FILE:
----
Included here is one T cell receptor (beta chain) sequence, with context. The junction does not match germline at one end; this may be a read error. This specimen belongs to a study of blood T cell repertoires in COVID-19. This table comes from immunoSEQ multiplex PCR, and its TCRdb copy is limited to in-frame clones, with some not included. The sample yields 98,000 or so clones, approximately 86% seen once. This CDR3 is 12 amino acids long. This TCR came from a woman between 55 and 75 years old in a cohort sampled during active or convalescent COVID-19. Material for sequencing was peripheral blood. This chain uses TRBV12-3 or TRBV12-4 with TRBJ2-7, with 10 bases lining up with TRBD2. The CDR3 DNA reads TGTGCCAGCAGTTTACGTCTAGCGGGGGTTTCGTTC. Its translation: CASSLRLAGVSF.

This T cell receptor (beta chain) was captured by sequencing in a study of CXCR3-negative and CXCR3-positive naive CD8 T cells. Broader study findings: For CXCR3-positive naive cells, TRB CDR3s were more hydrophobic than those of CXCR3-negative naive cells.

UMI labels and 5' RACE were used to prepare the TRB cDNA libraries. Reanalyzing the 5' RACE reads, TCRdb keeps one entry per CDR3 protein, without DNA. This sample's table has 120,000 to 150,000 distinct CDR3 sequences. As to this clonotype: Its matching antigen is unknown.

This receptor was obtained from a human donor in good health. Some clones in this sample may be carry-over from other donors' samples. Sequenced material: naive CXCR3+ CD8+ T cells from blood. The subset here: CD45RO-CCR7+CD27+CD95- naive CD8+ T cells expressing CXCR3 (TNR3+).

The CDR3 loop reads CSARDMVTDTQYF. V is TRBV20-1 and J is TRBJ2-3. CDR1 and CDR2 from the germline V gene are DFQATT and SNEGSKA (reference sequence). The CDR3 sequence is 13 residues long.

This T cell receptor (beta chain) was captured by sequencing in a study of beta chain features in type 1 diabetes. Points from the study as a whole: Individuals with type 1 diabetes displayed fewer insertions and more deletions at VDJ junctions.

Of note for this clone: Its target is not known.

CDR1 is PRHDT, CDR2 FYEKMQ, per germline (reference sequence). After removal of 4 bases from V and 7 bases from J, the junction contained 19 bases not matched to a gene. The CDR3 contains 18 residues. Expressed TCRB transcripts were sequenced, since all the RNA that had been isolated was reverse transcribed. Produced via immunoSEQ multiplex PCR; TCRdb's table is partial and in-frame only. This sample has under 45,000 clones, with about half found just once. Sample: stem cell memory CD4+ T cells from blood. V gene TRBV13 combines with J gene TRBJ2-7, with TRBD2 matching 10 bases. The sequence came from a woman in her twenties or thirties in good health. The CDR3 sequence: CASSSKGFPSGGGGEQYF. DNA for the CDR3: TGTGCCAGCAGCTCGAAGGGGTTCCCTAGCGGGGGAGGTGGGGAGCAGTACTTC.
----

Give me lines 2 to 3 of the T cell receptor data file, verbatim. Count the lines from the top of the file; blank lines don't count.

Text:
This T cell receptor (beta chain) was captured by sequencing in a study of CXCR3-negative and CXCR3-positive naive CD8 T cells. Broader study findings: For CXCR3-positive naive cells, TRB CDR3s were more hydrophobic than those of CXCR3-negative naive cells.

UMI labels and 5' RACE were used to prepare the TRB cDNA libraries. Reanalyzing the 5' RACE reads, TCRdb keeps one entry per CDR3 protein, without DNA. This sample's table has 120,000 to 150,000 distinct CDR3 sequences. As to this clonotype: Its matching antigen is unknown.